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Evaluating complex integral problem

  1. Nov 18, 2016 #1
    1. The problem statement, all variables and given/known data
    I'm having some trouble evaluating the integral
    $$\int^\infty_{-\infty} \frac{\sqrt{2a}}{\sqrt{\pi}}e^{-2ax^2}e^{-ikx}dx$$
    Where a and k are positive constants

    2. Relevant equations
    I've been given the following integral results which may be of help
    $$\int^\infty_{-\infty} e^{-x^2} dx= \sqrt{\pi}$$$$\int^\infty_{-\infty} e^{-x^2}e^{-ikx} dx = \sqrt{\pi}e^{-\frac{k^2}{4}}$$
    3. The attempt at a solution
    The best I can come up with is
    $$\int^\infty_{-\infty} \frac{\sqrt{2a}}{\sqrt{\pi}}e^{-2ax^2}e^{-ikx}dx=\sqrt{2a}e^{-\frac{k^2}{8a}}$$
    But I'm not sure this is correct. Would someone be able to explain the steps to take to evaluate this integral so I can attempt to work it out myself. Thanks.
     
  2. jcsd
  3. Nov 18, 2016 #2

    PeroK

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    Are you talking about using those standard integrals you've posted? Or do you want to derive those standard integrals?

    In the first case, it's just a simple substitution, isn't it?

    In terms of the answer, I think that factor of ##\sqrt{2a}## should have cancelled out.
     
  4. Nov 18, 2016 #3
    Sorry, I'll give you the full story. Its an assignment question in which I have to use the overlap rule to find the probability that a measurement of the particles energy will give the ground state. The given wave functions are:
    $$Ψ(x,0)=\left(\frac{\sqrt{2a}}{\sqrt{\pi}}\right)^\frac{1}{4}e^{-ax^2}e^{-ikx}$$$$ψ(x)=\left(\frac{\sqrt{2a}}{\sqrt{\pi}}\right)^\frac{1}{4}e^{-ax^2}$$
    The other integrals ##\int^{\infty}_{-\infty}e^{-x^2}dx=\sqrt{\pi}## and ##\int^{\infty}_{-\infty}e^{-x^2}e^{-ikx}dx=\sqrt{\pi}e^{-\frac{k^2}{4}}## where given in the question as integral values which may be useful.

    The overlap integral I'm using is:
    $$p=\left| \int^{\infty}_{-\infty}ψ^*(x)Ψ(x,0)dx \right|^2 $$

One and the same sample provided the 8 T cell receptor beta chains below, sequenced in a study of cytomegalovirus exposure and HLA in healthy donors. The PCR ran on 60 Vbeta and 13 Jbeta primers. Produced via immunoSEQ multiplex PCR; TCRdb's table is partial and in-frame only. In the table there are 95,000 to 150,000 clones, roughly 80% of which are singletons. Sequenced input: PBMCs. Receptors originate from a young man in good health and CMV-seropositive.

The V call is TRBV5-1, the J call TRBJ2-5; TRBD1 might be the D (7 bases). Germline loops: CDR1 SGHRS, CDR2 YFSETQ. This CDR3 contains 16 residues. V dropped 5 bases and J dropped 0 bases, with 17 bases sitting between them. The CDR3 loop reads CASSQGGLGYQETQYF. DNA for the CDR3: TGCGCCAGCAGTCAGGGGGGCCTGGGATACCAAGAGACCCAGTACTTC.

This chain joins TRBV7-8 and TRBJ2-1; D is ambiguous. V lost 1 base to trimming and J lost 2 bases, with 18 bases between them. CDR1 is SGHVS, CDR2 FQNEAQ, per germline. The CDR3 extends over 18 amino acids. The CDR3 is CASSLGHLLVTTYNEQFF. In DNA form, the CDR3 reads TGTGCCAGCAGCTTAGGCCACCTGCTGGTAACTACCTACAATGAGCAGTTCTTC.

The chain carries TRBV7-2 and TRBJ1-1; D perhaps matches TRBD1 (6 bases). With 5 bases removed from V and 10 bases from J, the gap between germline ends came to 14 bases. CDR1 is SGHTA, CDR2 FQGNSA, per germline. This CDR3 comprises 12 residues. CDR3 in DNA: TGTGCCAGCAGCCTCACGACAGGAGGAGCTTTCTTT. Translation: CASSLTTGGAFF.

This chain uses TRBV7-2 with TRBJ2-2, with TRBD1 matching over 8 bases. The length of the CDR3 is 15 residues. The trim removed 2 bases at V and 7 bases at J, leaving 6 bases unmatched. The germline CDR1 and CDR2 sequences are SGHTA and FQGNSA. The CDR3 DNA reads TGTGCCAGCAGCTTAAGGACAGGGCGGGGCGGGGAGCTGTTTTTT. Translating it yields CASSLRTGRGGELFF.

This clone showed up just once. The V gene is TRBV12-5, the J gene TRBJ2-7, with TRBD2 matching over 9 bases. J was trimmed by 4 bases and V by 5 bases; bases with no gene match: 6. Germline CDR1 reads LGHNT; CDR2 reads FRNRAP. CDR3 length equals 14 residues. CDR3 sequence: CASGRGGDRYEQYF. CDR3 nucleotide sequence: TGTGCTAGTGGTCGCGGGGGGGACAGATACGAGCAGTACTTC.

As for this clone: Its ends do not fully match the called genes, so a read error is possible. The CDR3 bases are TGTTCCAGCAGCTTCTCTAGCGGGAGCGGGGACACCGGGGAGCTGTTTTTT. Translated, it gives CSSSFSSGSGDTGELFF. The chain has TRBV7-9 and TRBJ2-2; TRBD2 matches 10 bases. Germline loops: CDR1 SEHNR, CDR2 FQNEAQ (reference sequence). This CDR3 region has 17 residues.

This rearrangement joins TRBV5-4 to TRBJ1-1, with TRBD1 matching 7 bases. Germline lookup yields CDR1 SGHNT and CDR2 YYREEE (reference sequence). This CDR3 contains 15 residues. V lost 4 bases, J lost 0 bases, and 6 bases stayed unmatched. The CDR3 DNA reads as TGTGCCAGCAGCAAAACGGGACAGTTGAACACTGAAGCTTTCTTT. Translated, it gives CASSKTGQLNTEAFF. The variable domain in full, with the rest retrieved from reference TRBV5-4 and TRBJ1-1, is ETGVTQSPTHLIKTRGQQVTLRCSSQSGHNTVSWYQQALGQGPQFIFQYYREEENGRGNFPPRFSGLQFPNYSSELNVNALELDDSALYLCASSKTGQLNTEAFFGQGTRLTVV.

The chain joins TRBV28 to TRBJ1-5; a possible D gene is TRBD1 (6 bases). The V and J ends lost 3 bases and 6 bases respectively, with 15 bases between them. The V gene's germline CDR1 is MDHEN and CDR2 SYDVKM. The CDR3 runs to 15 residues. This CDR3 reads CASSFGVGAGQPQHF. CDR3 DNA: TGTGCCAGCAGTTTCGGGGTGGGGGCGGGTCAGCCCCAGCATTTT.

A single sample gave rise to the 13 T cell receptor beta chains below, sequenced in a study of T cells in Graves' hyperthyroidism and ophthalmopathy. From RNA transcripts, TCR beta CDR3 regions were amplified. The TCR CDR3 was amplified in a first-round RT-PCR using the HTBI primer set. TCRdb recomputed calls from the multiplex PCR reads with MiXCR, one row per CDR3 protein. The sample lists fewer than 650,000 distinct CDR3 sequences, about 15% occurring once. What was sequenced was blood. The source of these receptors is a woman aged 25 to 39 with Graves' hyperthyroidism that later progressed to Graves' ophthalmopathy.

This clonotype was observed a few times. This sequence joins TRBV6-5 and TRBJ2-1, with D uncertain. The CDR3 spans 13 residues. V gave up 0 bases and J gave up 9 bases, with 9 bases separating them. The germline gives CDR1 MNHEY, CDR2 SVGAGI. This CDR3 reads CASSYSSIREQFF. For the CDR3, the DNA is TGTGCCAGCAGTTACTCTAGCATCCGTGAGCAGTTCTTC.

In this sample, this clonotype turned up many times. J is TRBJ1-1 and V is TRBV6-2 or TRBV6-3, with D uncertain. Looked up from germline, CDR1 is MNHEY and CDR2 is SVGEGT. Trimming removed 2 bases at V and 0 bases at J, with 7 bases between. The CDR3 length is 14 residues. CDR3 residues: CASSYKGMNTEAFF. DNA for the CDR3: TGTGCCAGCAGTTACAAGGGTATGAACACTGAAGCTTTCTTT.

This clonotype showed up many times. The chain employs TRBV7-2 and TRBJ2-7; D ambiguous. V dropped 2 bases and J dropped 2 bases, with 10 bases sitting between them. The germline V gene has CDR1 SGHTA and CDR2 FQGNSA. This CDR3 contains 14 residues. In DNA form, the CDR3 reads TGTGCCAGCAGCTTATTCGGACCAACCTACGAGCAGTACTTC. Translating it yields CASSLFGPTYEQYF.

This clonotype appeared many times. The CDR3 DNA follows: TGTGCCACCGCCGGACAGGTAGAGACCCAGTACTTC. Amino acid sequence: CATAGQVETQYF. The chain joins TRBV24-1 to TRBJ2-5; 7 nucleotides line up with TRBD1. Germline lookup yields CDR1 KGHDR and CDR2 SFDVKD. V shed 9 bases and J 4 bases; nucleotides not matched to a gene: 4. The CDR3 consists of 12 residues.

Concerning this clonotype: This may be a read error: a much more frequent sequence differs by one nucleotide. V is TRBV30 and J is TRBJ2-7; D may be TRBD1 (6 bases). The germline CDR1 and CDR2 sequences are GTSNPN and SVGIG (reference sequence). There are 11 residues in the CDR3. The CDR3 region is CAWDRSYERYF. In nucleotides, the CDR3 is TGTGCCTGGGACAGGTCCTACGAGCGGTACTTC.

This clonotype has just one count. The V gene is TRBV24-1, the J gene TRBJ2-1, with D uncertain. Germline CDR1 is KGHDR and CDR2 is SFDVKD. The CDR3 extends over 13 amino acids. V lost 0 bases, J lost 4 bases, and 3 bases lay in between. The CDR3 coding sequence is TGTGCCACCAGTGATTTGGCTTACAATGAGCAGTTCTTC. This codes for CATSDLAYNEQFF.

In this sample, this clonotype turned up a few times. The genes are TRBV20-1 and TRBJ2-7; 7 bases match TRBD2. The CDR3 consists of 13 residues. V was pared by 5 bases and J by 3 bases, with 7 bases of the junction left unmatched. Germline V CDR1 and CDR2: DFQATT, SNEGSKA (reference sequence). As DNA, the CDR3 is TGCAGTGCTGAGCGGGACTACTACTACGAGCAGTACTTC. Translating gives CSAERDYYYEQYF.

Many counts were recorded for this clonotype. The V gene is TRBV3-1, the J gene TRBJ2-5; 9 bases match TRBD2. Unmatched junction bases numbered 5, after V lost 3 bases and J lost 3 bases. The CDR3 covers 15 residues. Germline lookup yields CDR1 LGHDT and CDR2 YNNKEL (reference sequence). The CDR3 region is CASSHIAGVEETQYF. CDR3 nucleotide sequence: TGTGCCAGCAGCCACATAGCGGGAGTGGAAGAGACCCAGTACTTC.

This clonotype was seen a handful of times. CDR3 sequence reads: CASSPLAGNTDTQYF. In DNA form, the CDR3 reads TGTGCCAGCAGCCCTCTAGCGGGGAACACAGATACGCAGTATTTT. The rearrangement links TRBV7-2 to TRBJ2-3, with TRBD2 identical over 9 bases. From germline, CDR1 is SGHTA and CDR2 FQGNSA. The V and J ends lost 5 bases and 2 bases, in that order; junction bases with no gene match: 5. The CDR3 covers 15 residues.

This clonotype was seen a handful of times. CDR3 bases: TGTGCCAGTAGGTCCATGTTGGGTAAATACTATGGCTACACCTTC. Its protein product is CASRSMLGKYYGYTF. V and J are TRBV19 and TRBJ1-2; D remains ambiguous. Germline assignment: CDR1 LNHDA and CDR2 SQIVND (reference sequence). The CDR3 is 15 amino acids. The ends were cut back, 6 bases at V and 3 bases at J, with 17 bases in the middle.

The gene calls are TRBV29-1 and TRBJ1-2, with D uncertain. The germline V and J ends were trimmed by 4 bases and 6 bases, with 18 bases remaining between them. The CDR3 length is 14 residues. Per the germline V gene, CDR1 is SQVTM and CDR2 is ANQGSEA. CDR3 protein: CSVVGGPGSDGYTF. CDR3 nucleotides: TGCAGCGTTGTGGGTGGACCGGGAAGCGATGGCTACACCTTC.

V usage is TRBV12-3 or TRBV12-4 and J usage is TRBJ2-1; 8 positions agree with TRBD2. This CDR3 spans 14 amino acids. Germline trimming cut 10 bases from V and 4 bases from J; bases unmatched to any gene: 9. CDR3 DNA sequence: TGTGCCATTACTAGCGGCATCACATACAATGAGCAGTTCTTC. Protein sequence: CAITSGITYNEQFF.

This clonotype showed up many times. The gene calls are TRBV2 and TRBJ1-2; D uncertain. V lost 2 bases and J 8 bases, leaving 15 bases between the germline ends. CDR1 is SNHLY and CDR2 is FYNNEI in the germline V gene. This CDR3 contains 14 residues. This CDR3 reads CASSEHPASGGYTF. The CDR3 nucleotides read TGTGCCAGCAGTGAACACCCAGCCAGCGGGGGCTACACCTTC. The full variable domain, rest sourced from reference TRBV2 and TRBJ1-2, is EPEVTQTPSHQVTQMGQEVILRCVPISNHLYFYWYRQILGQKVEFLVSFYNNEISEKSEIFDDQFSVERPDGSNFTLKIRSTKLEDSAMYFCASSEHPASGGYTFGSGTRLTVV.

After substituting in the wave function values and simplifying a bit I've eventually ended up with:
    $$p=\left| \frac{\sqrt{2a}}{\sqrt{\pi}} \int^{\infty}_{-\infty}e^{-2ax^2}e^{-ikx}dx \right|^2$$
    Which is where I'm getting stuck.

    I was thinking I need to do something to ##\int^{\infty}_{-\infty}e^{-2ax^2}e^{-ikx}dx## and get it into the form ##\int^{\infty}_{-\infty}e^{-x^2}e^{-ikx}dx##. I've tried completing the square and using substitution which is how I got to the answer ##\sqrt{2a}e^{-\frac{k^2}{8a}}## but I'm not confident I've done it right. Really I just need some help evaluating ##\int^{\infty}_{-\infty}e^{-2ax^2}e^{-ikx}dx##. Thanks.
     
  5. Nov 18, 2016 #4

    PeroK

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    Just do the substitution ##u = \sqrt{2a}x##.

    I think you just made an algebraic error the first time.

    By the way, when you have a parameter in a standard integral, ##k## in this case, it's best to replace that with a parameter you are not going to use in your working. E.g. Use ##\lambda## here.

    That makes it easier than using ##k## for two different things.
     
  6. Nov 18, 2016 #5
    Thanks for the tip!
    I think this is where I'm getting confused. I thought the substitution ##u=\sqrt{2a}x## would mess the integral up and make it ##\frac{1}{\sqrt{2a}}\int^{\infty}_{-\infty}e^{-u^2}e^{-ikx} dx##?
     
  7. Nov 18, 2016 #6

    PeroK

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    If you can't do integration then QM will be hard indeed. You must substitute ##u## all the way thru the integral. Just replacing ##x## in one place is no good.
     
  8. Nov 18, 2016 #7
    Ok, thanks for your help with this.
     
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